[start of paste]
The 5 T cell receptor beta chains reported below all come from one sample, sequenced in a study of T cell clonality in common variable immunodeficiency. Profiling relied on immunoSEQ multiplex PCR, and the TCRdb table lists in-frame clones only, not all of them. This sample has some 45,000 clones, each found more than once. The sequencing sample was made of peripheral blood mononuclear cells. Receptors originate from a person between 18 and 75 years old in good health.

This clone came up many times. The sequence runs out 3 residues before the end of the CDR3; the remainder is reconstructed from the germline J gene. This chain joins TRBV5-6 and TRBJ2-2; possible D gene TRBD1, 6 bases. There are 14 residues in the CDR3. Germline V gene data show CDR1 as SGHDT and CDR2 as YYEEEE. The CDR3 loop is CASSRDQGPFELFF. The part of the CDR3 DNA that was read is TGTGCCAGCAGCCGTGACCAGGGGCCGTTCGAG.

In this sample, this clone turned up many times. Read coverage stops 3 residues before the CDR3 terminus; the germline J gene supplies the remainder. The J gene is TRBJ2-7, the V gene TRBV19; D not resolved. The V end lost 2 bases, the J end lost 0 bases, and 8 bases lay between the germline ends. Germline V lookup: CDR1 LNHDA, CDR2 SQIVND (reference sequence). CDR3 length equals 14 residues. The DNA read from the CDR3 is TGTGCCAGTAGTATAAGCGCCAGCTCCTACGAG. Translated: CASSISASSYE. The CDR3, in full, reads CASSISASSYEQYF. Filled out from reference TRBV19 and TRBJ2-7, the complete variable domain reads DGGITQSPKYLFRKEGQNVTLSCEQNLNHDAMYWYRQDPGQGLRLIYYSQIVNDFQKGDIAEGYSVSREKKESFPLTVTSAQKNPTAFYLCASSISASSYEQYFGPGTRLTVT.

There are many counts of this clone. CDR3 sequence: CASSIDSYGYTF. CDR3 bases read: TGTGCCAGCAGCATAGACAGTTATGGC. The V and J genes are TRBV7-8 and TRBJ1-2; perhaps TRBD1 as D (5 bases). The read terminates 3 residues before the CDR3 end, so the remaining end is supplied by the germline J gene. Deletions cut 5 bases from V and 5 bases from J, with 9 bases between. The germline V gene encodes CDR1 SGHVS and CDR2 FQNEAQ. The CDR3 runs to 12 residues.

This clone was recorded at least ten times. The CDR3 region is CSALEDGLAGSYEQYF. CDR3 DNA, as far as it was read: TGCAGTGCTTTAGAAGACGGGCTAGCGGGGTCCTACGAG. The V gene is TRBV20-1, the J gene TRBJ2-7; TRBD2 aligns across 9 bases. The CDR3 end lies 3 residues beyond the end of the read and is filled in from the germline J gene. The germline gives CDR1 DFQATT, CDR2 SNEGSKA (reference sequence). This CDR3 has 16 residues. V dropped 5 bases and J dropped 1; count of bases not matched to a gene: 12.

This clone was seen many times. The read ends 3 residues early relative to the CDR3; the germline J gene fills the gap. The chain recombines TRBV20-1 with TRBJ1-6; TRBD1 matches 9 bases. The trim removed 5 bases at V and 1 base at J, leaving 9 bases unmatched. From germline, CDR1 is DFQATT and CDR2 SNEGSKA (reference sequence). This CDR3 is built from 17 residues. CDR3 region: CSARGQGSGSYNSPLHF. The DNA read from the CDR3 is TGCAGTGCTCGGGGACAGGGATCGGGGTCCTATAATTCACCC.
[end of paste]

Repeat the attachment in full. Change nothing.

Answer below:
The 5 T cell receptor beta chains reported below all come from one sample, sequenced in a study of T cell clonality in common variable immunodeficiency. Profiling relied on immunoSEQ multiplex PCR, and the TCRdb table lists in-frame clones only, not all of them. This sample has some 45,000 clones, each found more than once. The sequencing sample was made of peripheral blood mononuclear cells. Receptors originate from a person between 18 and 75 years old in good health.

This clone came up many times. The sequence runs out 3 residues before the end of the CDR3; the remainder is reconstructed from the germline J gene. This chain joins TRBV5-6 and TRBJ2-2; possible D gene TRBD1, 6 bases. There are 14 residues in the CDR3. Germline V gene data show CDR1 as SGHDT and CDR2 as YYEEEE. The CDR3 loop is CASSRDQGPFELFF. The part of the CDR3 DNA that was read is TGTGCCAGCAGCCGTGACCAGGGGCCGTTCGAG.

In this sample, this clone turned up many times. Read coverage stops 3 residues before the CDR3 terminus; the germline J gene supplies the remainder. The J gene is TRBJ2-7, the V gene TRBV19; D not resolved. The V end lost 2 bases, the J end lost 0 bases, and 8 bases lay between the germline ends. Germline V lookup: CDR1 LNHDA, CDR2 SQIVND (reference sequence). CDR3 length equals 14 residues. The DNA read from the CDR3 is TGTGCCAGTAGTATAAGCGCCAGCTCCTACGAG. Translated: CASSISASSYE. The CDR3, in full, reads CASSISASSYEQYF. Filled out from reference TRBV19 and TRBJ2-7, the complete variable domain reads DGGITQSPKYLFRKEGQNVTLSCEQNLNHDAMYWYRQDPGQGLRLIYYSQIVNDFQKGDIAEGYSVSREKKESFPLTVTSAQKNPTAFYLCASSISASSYEQYFGPGTRLTVT.

There are many counts of this clone. CDR3 sequence: CASSIDSYGYTF. CDR3 bases read: TGTGCCAGCAGCATAGACAGTTATGGC. The V and J genes are TRBV7-8 and TRBJ1-2; perhaps TRBD1 as D (5 bases). The read terminates 3 residues before the CDR3 end, so the remaining end is supplied by the germline J gene. Deletions cut 5 bases from V and 5 bases from J, with 9 bases between. The germline V gene encodes CDR1 SGHVS and CDR2 FQNEAQ. The CDR3 runs to 12 residues.

This clone was recorded at least ten times. The CDR3 region is CSALEDGLAGSYEQYF. CDR3 DNA, as far as it was read: TGCAGTGCTTTAGAAGACGGGCTAGCGGGGTCCTACGAG. The V gene is TRBV20-1, the J gene TRBJ2-7; TRBD2 aligns across 9 bases. The CDR3 end lies 3 residues beyond the end of the read and is filled in from the germline J gene. The germline gives CDR1 DFQATT, CDR2 SNEGSKA (reference sequence). This CDR3 has 16 residues. V dropped 5 bases and J dropped 1; count of bases not matched to a gene: 12.

This clone was seen many times. The read ends 3 residues early relative to the CDR3; the germline J gene fills the gap. The chain recombines TRBV20-1 with TRBJ1-6; TRBD1 matches 9 bases. The trim removed 5 bases at V and 1 base at J, leaving 9 bases unmatched. From germline, CDR1 is DFQATT and CDR2 SNEGSKA (reference sequence). This CDR3 is built from 17 residues. CDR3 region: CSARGQGSGSYNSPLHF. The DNA read from the CDR3 is TGCAGTGCTCGGGGACAGGGATCGGGGTCCTATAATTCACCC.